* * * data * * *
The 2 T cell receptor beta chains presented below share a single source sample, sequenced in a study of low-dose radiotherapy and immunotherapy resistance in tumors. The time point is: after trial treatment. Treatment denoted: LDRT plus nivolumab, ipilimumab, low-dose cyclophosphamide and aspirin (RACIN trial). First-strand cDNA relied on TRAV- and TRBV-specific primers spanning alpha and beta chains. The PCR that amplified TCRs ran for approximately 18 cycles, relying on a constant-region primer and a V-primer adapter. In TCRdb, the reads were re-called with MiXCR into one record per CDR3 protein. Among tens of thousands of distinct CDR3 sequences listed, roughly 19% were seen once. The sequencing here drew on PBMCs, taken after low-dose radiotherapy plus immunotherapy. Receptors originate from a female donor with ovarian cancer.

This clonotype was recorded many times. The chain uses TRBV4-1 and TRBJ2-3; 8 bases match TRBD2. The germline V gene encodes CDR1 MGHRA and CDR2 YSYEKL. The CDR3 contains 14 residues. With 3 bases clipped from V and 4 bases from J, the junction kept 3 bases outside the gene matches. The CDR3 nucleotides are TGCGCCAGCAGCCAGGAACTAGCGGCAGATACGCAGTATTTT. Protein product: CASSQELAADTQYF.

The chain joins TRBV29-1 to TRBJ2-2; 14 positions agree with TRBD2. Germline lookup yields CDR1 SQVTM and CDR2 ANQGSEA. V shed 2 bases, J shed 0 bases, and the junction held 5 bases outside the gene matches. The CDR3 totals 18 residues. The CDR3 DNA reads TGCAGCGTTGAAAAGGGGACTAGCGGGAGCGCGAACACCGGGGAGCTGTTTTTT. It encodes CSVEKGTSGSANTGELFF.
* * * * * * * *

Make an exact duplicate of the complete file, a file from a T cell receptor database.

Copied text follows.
The 2 T cell receptor beta chains presented below share a single source sample, sequenced in a study of low-dose radiotherapy and immunotherapy resistance in tumors. The time point is: after trial treatment. Treatment denoted: LDRT plus nivolumab, ipilimumab, low-dose cyclophosphamide and aspirin (RACIN trial). First-strand cDNA relied on TRAV- and TRBV-specific primers spanning alpha and beta chains. The PCR that amplified TCRs ran for approximately 18 cycles, relying on a constant-region primer and a V-primer adapter. In TCRdb, the reads were re-called with MiXCR into one record per CDR3 protein. Among tens of thousands of distinct CDR3 sequences listed, roughly 19% were seen once. The sequencing here drew on PBMCs, taken after low-dose radiotherapy plus immunotherapy. Receptors originate from a female donor with ovarian cancer.

This clonotype was recorded many times. The chain uses TRBV4-1 and TRBJ2-3; 8 bases match TRBD2. The germline V gene encodes CDR1 MGHRA and CDR2 YSYEKL. The CDR3 contains 14 residues. With 3 bases clipped from V and 4 bases from J, the junction kept 3 bases outside the gene matches. The CDR3 nucleotides are TGCGCCAGCAGCCAGGAACTAGCGGCAGATACGCAGTATTTT. Protein product: CASSQELAADTQYF.

The chain joins TRBV29-1 to TRBJ2-2; 14 positions agree with TRBD2. Germline lookup yields CDR1 SQVTM and CDR2 ANQGSEA. V shed 2 bases, J shed 0 bases, and the junction held 5 bases outside the gene matches. The CDR3 totals 18 residues. The CDR3 DNA reads TGCAGCGTTGAAAAGGGGACTAGCGGGAGCGCGAACACCGGGGAGCTGTTTTTT. It encodes CSVEKGTSGSANTGELFF.